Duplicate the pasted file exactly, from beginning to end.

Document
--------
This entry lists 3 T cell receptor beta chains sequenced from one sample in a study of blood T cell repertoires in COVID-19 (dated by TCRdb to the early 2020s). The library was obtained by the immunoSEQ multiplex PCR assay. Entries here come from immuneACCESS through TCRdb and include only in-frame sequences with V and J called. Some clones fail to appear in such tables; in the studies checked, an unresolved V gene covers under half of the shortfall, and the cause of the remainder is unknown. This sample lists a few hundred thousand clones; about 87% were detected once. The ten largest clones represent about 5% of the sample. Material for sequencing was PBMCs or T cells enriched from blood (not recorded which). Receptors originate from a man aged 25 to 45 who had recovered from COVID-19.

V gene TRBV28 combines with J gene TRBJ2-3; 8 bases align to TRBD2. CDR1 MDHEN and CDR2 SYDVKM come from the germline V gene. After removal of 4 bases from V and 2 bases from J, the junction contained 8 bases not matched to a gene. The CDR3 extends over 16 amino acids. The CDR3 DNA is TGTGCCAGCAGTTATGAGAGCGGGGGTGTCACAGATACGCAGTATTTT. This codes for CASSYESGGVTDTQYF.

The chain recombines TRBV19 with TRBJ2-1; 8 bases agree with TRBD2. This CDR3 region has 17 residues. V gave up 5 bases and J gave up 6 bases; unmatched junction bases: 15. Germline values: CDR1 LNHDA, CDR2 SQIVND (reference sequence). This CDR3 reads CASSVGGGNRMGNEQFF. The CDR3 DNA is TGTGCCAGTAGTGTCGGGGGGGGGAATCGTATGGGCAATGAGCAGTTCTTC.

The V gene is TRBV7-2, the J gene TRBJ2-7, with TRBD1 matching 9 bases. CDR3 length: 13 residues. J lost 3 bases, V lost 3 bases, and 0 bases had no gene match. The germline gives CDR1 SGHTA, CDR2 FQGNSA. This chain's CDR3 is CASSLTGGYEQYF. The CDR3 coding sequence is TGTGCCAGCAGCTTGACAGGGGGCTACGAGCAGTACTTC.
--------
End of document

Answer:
This entry lists 3 T cell receptor beta chains sequenced from one sample in a study of blood T cell repertoires in COVID-19 (dated by TCRdb to the early 2020s). The library was obtained by the immunoSEQ multiplex PCR assay. Entries here come from immuneACCESS through TCRdb and include only in-frame sequences with V and J called. Some clones fail to appear in such tables; in the studies checked, an unresolved V gene covers under half of the shortfall, and the cause of the remainder is unknown. This sample lists a few hundred thousand clones; about 87% were detected once. The ten largest clones represent about 5% of the sample. Material for sequencing was PBMCs or T cells enriched from blood (not recorded which). Receptors originate from a man aged 25 to 45 who had recovered from COVID-19.

V gene TRBV28 combines with J gene TRBJ2-3; 8 bases align to TRBD2. CDR1 MDHEN and CDR2 SYDVKM come from the germline V gene. After removal of 4 bases from V and 2 bases from J, the junction contained 8 bases not matched to a gene. The CDR3 extends over 16 amino acids. The CDR3 DNA is TGTGCCAGCAGTTATGAGAGCGGGGGTGTCACAGATACGCAGTATTTT. This codes for CASSYESGGVTDTQYF.

The chain recombines TRBV19 with TRBJ2-1; 8 bases agree with TRBD2. This CDR3 region has 17 residues. V gave up 5 bases and J gave up 6 bases; unmatched junction bases: 15. Germline values: CDR1 LNHDA, CDR2 SQIVND (reference sequence). This CDR3 reads CASSVGGGNRMGNEQFF. The CDR3 DNA is TGTGCCAGTAGTGTCGGGGGGGGGAATCGTATGGGCAATGAGCAGTTCTTC.

The V gene is TRBV7-2, the J gene TRBJ2-7, with TRBD1 matching 9 bases. CDR3 length: 13 residues. J lost 3 bases, V lost 3 bases, and 0 bases had no gene match. The germline gives CDR1 SGHTA, CDR2 FQGNSA. This chain's CDR3 is CASSLTGGYEQYF. The CDR3 coding sequence is TGTGCCAGCAGCTTGACAGGGGGCTACGAGCAGTACTTC.